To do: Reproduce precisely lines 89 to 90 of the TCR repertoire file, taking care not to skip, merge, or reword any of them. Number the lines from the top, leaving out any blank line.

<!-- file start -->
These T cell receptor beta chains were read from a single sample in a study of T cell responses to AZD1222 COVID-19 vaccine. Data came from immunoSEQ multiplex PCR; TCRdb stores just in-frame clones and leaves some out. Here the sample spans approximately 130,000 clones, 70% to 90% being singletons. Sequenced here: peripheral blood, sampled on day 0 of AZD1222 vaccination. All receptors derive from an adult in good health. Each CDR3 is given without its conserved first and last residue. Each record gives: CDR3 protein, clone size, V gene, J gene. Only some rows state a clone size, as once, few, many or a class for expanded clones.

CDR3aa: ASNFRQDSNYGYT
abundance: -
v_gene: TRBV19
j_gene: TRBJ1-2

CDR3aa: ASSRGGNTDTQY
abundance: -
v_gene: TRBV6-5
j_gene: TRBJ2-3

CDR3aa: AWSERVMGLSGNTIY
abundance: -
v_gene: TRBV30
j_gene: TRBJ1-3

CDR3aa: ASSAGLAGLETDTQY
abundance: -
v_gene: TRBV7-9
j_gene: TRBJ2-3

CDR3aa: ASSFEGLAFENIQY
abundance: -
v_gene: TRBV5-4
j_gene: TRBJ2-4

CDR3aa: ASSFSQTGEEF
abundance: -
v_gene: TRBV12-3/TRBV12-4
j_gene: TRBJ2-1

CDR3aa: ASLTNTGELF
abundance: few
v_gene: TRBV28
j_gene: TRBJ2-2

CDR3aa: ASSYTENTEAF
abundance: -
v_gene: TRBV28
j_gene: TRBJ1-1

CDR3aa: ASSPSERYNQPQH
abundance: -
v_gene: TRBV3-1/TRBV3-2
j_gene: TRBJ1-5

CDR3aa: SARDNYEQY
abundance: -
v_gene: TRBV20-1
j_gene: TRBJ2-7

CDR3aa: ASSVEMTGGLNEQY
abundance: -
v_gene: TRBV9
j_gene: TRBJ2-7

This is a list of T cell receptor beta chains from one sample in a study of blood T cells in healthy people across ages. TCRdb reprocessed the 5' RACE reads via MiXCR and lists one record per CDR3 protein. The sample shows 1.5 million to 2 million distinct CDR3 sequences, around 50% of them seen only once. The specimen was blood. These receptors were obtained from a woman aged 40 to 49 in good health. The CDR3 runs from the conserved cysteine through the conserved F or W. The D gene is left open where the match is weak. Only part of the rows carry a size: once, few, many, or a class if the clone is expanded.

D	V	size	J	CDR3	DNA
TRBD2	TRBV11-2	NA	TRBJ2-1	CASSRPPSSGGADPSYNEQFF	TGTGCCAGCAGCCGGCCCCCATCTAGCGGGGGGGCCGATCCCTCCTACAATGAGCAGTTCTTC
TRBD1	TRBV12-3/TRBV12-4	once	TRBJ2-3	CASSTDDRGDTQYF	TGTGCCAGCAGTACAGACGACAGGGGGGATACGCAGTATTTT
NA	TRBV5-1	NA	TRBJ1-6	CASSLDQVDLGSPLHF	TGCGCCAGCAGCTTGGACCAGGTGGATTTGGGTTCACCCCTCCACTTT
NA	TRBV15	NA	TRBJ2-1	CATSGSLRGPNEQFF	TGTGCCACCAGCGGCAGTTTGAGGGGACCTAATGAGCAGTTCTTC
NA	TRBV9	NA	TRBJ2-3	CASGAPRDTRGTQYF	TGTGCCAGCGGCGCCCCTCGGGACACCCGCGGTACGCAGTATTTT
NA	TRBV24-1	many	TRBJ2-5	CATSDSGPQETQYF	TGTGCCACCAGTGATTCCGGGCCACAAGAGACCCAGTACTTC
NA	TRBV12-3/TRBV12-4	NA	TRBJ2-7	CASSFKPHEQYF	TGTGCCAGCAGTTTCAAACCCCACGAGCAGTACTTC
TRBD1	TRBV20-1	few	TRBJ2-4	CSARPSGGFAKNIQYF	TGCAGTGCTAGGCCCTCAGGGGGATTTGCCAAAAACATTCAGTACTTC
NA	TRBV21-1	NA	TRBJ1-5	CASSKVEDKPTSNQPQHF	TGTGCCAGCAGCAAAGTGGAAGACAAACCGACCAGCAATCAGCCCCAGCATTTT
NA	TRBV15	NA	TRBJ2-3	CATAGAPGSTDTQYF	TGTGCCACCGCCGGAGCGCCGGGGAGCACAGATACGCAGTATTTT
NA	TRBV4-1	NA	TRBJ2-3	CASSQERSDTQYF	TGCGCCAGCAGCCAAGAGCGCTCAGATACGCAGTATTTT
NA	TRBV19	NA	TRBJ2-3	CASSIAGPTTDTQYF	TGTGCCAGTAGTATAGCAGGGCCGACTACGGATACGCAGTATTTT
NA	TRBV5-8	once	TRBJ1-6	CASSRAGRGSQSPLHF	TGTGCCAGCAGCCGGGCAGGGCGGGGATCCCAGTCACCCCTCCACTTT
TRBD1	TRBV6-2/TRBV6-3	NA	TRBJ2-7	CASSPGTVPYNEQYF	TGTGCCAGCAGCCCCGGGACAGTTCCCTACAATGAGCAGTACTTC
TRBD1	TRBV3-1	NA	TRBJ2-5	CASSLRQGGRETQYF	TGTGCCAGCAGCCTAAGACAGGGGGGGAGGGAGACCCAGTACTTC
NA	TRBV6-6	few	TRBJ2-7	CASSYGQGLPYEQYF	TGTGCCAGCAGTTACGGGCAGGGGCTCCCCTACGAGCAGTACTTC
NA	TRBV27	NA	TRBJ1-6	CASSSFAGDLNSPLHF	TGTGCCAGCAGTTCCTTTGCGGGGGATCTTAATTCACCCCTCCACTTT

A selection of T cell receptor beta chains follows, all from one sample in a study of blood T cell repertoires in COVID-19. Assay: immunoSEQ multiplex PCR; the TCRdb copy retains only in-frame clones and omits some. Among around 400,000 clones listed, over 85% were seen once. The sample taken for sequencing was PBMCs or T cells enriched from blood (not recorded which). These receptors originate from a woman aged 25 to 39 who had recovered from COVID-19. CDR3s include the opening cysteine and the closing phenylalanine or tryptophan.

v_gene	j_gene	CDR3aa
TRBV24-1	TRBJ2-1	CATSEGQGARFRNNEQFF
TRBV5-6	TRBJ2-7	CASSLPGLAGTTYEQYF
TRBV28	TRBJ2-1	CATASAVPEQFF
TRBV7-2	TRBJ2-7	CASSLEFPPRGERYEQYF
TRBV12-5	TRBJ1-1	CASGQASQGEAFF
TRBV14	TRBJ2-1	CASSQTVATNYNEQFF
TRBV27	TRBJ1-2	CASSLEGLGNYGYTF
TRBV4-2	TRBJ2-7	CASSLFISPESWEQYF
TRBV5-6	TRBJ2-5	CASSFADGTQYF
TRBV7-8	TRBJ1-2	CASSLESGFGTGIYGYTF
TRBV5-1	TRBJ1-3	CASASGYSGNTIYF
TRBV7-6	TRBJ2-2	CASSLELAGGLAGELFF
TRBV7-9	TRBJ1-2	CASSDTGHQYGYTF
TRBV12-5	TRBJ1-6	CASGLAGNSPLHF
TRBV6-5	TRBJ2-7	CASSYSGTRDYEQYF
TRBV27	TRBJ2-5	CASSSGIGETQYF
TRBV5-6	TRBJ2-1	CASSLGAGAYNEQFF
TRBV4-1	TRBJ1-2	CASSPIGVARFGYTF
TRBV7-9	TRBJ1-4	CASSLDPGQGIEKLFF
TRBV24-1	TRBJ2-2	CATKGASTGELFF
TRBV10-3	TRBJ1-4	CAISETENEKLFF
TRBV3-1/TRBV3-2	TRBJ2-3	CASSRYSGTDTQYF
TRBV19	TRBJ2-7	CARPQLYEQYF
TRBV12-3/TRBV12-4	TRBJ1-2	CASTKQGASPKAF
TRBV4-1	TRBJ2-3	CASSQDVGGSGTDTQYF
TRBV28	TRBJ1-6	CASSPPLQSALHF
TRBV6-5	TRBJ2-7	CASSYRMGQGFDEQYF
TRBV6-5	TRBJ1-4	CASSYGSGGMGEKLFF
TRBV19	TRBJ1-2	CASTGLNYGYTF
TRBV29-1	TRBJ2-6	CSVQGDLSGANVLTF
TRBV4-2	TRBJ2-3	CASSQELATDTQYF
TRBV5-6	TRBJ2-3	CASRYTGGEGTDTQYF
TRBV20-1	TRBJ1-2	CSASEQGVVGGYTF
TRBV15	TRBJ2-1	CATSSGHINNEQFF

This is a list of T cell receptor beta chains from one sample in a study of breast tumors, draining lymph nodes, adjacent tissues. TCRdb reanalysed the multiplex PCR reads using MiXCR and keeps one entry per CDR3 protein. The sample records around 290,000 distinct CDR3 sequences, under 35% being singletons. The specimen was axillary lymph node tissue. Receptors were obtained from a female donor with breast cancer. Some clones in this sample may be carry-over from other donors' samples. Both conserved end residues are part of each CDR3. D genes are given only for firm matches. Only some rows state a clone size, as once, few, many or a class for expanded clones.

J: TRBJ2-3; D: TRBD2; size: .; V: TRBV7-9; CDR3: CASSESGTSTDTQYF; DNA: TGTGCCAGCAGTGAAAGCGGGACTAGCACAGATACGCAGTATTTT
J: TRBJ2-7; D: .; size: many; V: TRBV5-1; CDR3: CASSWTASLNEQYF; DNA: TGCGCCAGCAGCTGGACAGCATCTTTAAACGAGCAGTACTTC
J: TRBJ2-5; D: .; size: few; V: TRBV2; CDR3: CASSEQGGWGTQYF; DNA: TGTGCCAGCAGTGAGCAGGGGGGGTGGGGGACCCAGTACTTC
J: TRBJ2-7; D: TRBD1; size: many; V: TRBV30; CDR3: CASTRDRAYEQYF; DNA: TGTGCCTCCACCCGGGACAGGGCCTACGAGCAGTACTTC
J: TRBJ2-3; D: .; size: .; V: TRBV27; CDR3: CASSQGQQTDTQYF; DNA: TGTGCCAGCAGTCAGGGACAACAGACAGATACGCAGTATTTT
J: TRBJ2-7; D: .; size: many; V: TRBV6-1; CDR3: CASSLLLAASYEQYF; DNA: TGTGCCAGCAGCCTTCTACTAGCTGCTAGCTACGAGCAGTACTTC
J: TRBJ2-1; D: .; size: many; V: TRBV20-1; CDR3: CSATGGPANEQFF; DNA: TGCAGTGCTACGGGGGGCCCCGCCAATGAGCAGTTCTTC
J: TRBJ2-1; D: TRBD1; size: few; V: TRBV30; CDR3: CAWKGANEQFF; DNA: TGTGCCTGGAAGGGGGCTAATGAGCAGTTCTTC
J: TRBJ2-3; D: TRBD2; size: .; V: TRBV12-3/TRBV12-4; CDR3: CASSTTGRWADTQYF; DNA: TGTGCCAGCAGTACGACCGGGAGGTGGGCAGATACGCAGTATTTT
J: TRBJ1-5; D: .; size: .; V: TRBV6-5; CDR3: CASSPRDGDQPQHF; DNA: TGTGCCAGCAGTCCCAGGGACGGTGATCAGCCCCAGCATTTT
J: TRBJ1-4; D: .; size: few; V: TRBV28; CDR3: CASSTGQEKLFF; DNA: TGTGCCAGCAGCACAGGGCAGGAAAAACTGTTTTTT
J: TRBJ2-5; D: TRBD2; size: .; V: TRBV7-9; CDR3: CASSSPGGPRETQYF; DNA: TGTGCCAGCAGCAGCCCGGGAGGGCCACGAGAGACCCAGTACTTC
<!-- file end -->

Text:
TRBV19	TRBJ2-7	CARPQLYEQYF
TRBV12-3/TRBV12-4	TRBJ1-2	CASTKQGASPKAF